Free Shipping on orders over $20


When is the best time to travel to Cape York?


When it’s winter in most of Australia, it’s the famed dry season in the north … also known as the perfect time to visit famous northern Aussie destinations such as Cape York in Far North Queensland. Read on for more.


The red dirt run to the Tip, Cape York

The red dirt run to the Tip


The Cape York Peninsula’s climate is characterised by two distinct seasons — the wet season also known as the ‘Wet’ and the dry season also known as the ‘Dry’— with the wet season occurring from around mid-November to mid-April and the Dry from mid-April to mid-November. 



During the Wet the Peninsula is deluged by the northwest monsoon and periodic rain depressions. The bush is beautiful and lush, but flooding closes most roads during this time and many local businesses close their doors.

In stark contrast the Dry is six months of drought, with some areas receiving no useful rain at all — the main exception is the east coast, parts of which often experience showery weather during the cooler months (June to August).

During the dry season the vast savannah landscapes change from green to brown and finally to black as fires scorch the grassy understorey. As the Dry intensifies the wetlands evaporate, leaving water-dependent wildlife to congregate around the remaining swamps and lagoons. During October/November inland residents swelter under high humidity and maximum temperatures that often reach 40°C.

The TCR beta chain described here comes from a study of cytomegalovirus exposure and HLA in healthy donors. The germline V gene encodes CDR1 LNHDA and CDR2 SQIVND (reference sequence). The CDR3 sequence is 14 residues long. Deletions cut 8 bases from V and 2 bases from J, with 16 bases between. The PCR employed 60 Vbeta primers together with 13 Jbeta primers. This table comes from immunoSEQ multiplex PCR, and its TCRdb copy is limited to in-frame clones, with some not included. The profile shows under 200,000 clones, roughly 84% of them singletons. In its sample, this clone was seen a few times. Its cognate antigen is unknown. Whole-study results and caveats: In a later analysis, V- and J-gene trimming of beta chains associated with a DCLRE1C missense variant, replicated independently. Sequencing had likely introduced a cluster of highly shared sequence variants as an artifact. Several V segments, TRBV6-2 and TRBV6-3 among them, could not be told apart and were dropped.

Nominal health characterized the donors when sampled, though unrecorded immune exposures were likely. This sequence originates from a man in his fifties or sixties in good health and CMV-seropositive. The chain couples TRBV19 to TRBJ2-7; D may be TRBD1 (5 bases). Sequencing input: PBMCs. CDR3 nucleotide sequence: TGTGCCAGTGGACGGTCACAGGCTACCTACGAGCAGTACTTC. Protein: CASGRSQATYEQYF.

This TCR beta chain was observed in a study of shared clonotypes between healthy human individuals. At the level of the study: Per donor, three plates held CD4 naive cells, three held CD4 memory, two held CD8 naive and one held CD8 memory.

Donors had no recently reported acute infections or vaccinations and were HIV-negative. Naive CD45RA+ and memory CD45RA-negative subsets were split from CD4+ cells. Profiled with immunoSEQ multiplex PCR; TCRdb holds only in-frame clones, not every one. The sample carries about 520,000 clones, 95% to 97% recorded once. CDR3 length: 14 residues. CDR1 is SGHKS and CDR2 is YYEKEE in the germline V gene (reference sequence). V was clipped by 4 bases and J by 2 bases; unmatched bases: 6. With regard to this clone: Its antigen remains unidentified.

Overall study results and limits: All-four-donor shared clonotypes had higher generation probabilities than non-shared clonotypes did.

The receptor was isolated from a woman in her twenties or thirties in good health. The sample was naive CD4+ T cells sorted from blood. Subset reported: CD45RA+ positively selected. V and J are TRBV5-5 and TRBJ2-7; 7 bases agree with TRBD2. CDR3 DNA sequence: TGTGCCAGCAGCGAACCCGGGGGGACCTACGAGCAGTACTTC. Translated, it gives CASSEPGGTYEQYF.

For much of the dry season the Peninsula’s east coast experiences the full force of the southeast trade winds. In April the wind strengths are variable, but in May they blow on 80 per cent of days with average velocities of 12–15 knots. In August they become even stronger, with average speeds of 29 knots. The southeasterlies ease off during November, when northeasterlies begin to prevail.

Travellers intending to visit the Peninsula during the southern winter should come prepared for warm days and cool nights. Dews are common even late in the Dry, but frost is unknown.


Cape Bedford CAPE YORK

Cape Bedford 



The busiest times coincide with the southern winter (June, July and August) and the September school holidays. If you want to avoid that peak period, consider going in May or September (not during school holidays) — the so-called shoulder months. In May the bush is still green and there’s quite a bit of water lying about, whereas in September the days are warming up and the waterholes are retreating, but it’s still comfortable. By October/November almost everyone has cleared out because it’s too hot. 

Please note that the Cape is not somewhere you travel to on a whim in the dry season. It is an extremely popular time and campsites/accommodation are booked out far in advance. Ensure you have finalised your bookings prior to setting off.

Also ensure you check for national parks closures on the Queensland Parks website as many don’t reopen until June.

To help you navigate this rugged and remote part of Australia the Cape York 4WD PackCape York Atlas & Guide and a trusty Hema HX-2+ Navigator should be part of your kit before you leave home.


How to plan your Cape York trip?

Top trip essentials for Cape York

Cape York essential GPS satellite communicators

Recovery gear for Cape York

Prepare your vehicle for a Cape York 4WD adventure


Next steps

At Hema Maps, we strive to provide the most comprehensive and accurate maps and guides for outdoor enthusiasts looking to explore Australia's natural wonders.

Did you find this information useful? If so, please share it with your fellow explorers. Whether it's by sms, social media, or email, your friends and fellow adventurers will appreciate the valuable tips and insights we've shared.


Leave a comment

All blog comments are checked prior to publishing